It may seem strange to some that we Celtic supporters still sing his name on occasion and still remember with such fondness the way he fought for every ball when he wore those hoops, the way he told officials in no uncertain manner what he thought if they appeared to be giving Celtic less than a fair shake and the sheer joy on his face when his beloved team won another honour.

Tommy epitomised the values Celtic have at their core. He was a charitable man, a man who always gave his all for the team and a man who had time for the supporters. He had no time for petty hatred although no one loved beating Rangers more than he did but it was about rivalry and pride for him. He was of course a man of deep religious faith and that would have sustained him as he struggled with his illness in the spring of 2018. Gordon Strachan tells a story of that difficult time which epitomises the sort of man Burns was. He said…

‘I saw him at 4pm and he died at 3am the following morning. When we got to together at 10am the following day I spoke to the players. Scott Brown said, ‘Can I speak to you?’ I asked what was up knowing his sister was dying of cancer at that time, only 23 years old. Broonie asked when Tommy had died and I replied, ‘about 3am this morning, why?’ He replied. ‘Well my sister got flowers this morning at 10am with a note saying, ‘Good luck, and keep your chin up, from Tommy Burns.’

That was Tam; thinking of others even as he was taking on his toughest opponent. His great friend Danny McGrain spoke for many who knew Tommy when he said…

“I loved Tommy Burns. You meet some people and you like them, but Tommy was someone that I loved. I got to realise that during the early 1980s, although I wouldn’t have told him that. But he was just one of those people that you just can’t help but love. He was a helpful guy and his memory will live on within this club.’

Tommy left us on the 15th day of May in 2008. His beloved Celtic was rocked to the core by the passing of such a great Celt. The scenes around Celtic Park as supporters of Celtic and many other clubs left their colours as a mark of respect will live with me always. It was a sea of colour, predominantly green and white, which seemed to want to reach out and embrace him. His beloved Celtic was locked in a tense battle for the championship and the players racked up eight straight wins to seal the title on an emotional night at Tannadice. It was a fitting tribute to Tommy and how he would have loved watching Celtic win another trophy. Of course, we knew him as Tommy Burns the footballer but to his family he was a husband and a dad and their loss was and remains huge. They can take pride though in the sort of man Tommy was and the huge affection he still engenders among Celtic supporters.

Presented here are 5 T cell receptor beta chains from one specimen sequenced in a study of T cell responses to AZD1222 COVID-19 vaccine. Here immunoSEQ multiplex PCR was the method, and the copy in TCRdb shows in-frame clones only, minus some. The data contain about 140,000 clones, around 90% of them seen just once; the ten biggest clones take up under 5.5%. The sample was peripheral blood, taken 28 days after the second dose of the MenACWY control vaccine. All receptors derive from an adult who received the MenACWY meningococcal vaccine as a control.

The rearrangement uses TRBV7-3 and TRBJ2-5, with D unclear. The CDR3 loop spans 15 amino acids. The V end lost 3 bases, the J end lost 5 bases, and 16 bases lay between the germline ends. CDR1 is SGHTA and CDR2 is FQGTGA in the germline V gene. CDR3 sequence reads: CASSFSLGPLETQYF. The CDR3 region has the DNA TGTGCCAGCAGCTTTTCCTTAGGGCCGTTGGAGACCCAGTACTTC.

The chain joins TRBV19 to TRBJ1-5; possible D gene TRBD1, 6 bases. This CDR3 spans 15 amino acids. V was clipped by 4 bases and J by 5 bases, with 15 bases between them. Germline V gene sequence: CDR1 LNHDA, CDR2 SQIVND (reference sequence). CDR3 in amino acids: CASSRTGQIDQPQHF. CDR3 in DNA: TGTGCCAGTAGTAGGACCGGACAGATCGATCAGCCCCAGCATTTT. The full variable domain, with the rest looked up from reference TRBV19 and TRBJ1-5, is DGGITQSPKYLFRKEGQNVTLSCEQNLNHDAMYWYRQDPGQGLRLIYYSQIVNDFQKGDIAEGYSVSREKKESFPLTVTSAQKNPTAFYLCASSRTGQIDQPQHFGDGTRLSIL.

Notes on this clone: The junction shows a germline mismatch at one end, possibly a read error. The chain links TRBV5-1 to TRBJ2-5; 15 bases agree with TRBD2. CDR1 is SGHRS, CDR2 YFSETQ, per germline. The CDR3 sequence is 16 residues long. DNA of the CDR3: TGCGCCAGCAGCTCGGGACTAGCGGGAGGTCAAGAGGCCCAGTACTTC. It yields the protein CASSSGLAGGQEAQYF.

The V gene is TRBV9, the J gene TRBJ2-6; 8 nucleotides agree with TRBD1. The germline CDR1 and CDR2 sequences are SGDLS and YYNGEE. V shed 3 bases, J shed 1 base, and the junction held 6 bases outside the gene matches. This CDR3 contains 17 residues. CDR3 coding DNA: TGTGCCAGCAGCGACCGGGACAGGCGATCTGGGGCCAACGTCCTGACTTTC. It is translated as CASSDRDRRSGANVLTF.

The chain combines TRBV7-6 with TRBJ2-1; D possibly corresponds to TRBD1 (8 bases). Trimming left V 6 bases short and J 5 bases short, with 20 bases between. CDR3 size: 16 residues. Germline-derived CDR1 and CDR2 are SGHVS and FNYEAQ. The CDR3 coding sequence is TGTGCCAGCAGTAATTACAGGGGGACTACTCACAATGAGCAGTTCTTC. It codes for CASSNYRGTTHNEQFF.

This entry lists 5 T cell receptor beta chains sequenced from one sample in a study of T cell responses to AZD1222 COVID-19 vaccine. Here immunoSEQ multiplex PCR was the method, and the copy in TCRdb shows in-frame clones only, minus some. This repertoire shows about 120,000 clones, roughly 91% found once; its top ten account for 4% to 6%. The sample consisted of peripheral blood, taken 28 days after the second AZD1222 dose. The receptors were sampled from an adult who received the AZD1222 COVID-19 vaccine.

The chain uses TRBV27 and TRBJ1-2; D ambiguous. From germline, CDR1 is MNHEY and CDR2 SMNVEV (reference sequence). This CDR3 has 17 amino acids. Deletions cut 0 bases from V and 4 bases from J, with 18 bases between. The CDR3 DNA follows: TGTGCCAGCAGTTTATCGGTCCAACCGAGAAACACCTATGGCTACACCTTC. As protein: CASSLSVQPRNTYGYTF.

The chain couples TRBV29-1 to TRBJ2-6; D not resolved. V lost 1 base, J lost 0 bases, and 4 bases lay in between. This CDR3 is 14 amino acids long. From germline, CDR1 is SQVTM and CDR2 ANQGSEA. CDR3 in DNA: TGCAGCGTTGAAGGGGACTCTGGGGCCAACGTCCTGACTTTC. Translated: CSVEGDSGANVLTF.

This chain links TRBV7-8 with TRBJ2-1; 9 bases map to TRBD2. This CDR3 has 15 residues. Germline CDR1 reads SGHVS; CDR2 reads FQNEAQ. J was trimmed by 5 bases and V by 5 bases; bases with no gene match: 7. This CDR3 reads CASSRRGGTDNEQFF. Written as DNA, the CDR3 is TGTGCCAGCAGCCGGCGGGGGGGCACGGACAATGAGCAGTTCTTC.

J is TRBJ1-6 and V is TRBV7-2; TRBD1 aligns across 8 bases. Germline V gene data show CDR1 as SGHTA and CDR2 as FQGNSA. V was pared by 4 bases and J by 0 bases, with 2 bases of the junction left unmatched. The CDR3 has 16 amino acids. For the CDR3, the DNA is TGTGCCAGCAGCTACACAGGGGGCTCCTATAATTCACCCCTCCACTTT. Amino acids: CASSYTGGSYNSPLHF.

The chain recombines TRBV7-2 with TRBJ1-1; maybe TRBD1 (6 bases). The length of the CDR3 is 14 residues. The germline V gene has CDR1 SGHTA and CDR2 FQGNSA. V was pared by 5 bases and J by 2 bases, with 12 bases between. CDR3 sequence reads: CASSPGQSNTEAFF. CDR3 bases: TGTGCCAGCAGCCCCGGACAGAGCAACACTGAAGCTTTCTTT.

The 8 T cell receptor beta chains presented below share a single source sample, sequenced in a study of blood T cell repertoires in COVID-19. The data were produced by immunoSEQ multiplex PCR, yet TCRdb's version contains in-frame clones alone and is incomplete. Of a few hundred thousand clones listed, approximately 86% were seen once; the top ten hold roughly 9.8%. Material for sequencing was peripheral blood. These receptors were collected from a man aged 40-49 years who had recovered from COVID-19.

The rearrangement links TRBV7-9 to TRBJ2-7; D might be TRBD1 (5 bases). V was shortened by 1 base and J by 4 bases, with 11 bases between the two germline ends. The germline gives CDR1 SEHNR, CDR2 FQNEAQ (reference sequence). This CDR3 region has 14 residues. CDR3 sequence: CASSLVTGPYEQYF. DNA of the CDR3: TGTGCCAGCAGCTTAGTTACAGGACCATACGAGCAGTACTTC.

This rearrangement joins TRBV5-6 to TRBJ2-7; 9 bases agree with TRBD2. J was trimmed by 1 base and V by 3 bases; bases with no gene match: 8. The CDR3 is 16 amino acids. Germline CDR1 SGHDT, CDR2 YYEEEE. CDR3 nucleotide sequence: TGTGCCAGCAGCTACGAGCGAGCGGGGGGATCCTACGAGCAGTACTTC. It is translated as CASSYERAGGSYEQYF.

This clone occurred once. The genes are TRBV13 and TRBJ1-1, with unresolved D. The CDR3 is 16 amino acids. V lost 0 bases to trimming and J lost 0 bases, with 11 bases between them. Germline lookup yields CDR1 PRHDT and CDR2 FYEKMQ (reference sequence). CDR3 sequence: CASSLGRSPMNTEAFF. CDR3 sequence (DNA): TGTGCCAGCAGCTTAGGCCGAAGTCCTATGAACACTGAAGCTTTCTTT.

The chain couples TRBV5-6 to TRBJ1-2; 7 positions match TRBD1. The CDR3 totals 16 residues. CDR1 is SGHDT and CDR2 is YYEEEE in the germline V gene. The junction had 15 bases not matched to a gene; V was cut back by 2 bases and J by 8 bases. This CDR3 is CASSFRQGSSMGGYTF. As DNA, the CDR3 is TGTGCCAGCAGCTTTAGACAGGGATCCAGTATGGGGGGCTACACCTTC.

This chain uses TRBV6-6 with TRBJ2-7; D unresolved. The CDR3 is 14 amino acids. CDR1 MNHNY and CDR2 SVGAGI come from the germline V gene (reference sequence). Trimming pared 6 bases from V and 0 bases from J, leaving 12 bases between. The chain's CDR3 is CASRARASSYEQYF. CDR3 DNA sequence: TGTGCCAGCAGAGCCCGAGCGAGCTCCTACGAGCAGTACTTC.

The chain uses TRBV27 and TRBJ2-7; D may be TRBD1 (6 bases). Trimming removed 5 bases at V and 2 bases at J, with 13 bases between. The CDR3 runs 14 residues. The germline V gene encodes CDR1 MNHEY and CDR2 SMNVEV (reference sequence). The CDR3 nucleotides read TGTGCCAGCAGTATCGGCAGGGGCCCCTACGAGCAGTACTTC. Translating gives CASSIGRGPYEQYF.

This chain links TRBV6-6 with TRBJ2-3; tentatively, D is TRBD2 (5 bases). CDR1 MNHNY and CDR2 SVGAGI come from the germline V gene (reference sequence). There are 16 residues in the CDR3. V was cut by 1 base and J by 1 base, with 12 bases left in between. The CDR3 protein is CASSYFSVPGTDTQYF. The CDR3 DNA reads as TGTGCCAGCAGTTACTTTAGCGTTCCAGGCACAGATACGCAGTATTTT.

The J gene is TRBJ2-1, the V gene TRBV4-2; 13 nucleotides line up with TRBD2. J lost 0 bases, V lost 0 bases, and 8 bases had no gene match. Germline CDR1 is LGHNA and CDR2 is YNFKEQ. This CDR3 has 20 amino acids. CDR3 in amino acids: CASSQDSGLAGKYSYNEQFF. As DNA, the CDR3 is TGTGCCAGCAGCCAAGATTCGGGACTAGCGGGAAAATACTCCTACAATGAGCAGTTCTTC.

It has been a difficult period for Celtic supporters with the loss of Billy McNeill and Steve Chalmers and they join the list of legends of this remarkable football club who will never be forgotten. Tommy Burns is there too; a fine Celt, a wonderful player and great human being.

Sleep well Tam. We won’t forget.

Saturday, 4 May 2019

A Hero Going Home

A Hero Going Home

The outpouring of genuine emotion over the passing of Billy McNeill reminds us of how closely we Celtic supporters are bonded to our stars of the past. Billy and his long time playing comrade, Steve Chalmers left our lives but the echoes of their achievements will long reverberate in the hearts of Celtic supporters. Not only did they help Celtic to a veritable cupboard full of honours and put the club on the European and World map; they did it playing a quintessentially Celtic style of football. They attacked with pace and skill and it is testimony to that great side that they scored so many goals. In that breakthrough season of 1965-66 they hit 106 league goals in 34 games. In their finest season of 1966-67 the tally was 111 league goals in 34 games. This was a side built to entertain their supporters and they did so in a manner which still has people who saw them play looking back wistfully.

There was genuine emotion at the passing of Billy McNeil and for all the eulogies and praise rightly heaped upon him by the great and the good of British football it was the ordinary fans who spoke most eloquently about what he meant to Celtic. It was the ordinary Celtic fan who worked hard all week and trooped along to Celtic Park in all weathers to roar their team on. They knew a player when they saw one and they knew that unique blend of talents, skills and attitude that made a good team. There were better ball players than McNeill in Stein’s fabulous side, better passers of the ball too but no finer leader. Billy McNeill was imperious in the air and carried himself in a manner which spoke of dignity and determination in equal measure. As a boy, I’d stand in the old Jungle as anticipation built ahead of a game listening as the songs echoed around the stadium and the butterflies filled the stomach. Then I’d see Billy leading the team out of the tunnel, chest puffed up, filling those hoops like a real Celtic captain. You knew then you had a chance against anybody.